Philadelphia's Roman Catholic leader, Cardinal Justin Rigali, is expected to retire today roughly five months after the 1.5 million-member archdiocese "was convulsed by evidence that officials had ignored sexual-abuse charges against dozens of currently active priests."
In April, Cardinal Rigali turned 75, which is the customary retirement age for bishops, although some have continued to serve for years beyond.
"Because he's over 75, you can't make the case that he resigning because of the scandals," said Rev. Thomas J. Reese, a senior fellow of the Woodstock Theological Center at Georgetown University and a Jesuit priest. "Certainly, the Vatican never wants to give the appearance of having someone resign under pressure."
But Cardinal Rigali's tenure in Philadelphia will inevitably be linked to the mishandling of sexual-abuse cases, which had gone on for decades but erupted this year into what Father Reese called "a disaster for the church."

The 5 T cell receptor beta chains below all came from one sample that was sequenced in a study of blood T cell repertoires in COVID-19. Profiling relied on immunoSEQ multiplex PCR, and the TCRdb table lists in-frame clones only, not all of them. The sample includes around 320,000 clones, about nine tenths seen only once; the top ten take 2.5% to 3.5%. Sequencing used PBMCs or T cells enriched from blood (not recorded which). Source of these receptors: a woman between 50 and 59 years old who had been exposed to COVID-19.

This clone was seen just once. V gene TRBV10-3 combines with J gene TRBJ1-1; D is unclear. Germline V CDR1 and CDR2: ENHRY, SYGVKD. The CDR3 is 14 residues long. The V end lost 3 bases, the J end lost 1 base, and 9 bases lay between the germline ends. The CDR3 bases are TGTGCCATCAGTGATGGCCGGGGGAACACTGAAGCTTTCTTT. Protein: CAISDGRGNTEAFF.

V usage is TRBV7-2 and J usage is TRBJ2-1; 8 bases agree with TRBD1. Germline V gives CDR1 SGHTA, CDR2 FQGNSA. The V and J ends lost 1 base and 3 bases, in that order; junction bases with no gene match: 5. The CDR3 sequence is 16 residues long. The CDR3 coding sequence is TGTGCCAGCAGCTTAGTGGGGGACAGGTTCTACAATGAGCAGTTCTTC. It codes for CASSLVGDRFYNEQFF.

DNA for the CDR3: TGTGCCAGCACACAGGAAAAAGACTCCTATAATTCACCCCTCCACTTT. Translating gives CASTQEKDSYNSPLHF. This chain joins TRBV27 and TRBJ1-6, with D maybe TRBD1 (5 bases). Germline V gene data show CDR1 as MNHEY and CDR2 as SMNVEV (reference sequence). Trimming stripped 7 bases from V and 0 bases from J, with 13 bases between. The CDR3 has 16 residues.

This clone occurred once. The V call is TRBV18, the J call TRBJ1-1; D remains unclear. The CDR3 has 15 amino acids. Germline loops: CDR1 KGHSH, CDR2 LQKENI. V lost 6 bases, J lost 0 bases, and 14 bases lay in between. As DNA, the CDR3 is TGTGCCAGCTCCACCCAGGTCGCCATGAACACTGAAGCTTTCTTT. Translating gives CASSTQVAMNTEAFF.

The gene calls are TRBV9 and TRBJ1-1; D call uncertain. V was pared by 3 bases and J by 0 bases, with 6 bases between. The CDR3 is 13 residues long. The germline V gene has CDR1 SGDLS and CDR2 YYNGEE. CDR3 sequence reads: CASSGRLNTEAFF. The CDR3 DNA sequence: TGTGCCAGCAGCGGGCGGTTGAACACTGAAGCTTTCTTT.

Rigali initially responded to the February grand jury report by saying that there were not any priests in active ministry "who have an admitted or established allegation of sexual abuse of a minor against them." But later on in March, the archdiocese "suspended 21 priests in what experts said was the most sweeping action of its kind for the Roman Catholic Church in the United States."
After the suspensions, Cardinal Rigali apologized for the abuses, saying in a statement: "I am truly sorry for the harm done to the victims of sexual abuse, as well as to the members of our community who suffer as a result of this great evil and crime."
Should he retire today, Cardinal Rigali, 75, would be replaced by "a Native American who is known for his aggressive public opposition to abortion and same-sex marriage", Archbishop Charles J. Chaput of Denver, 66.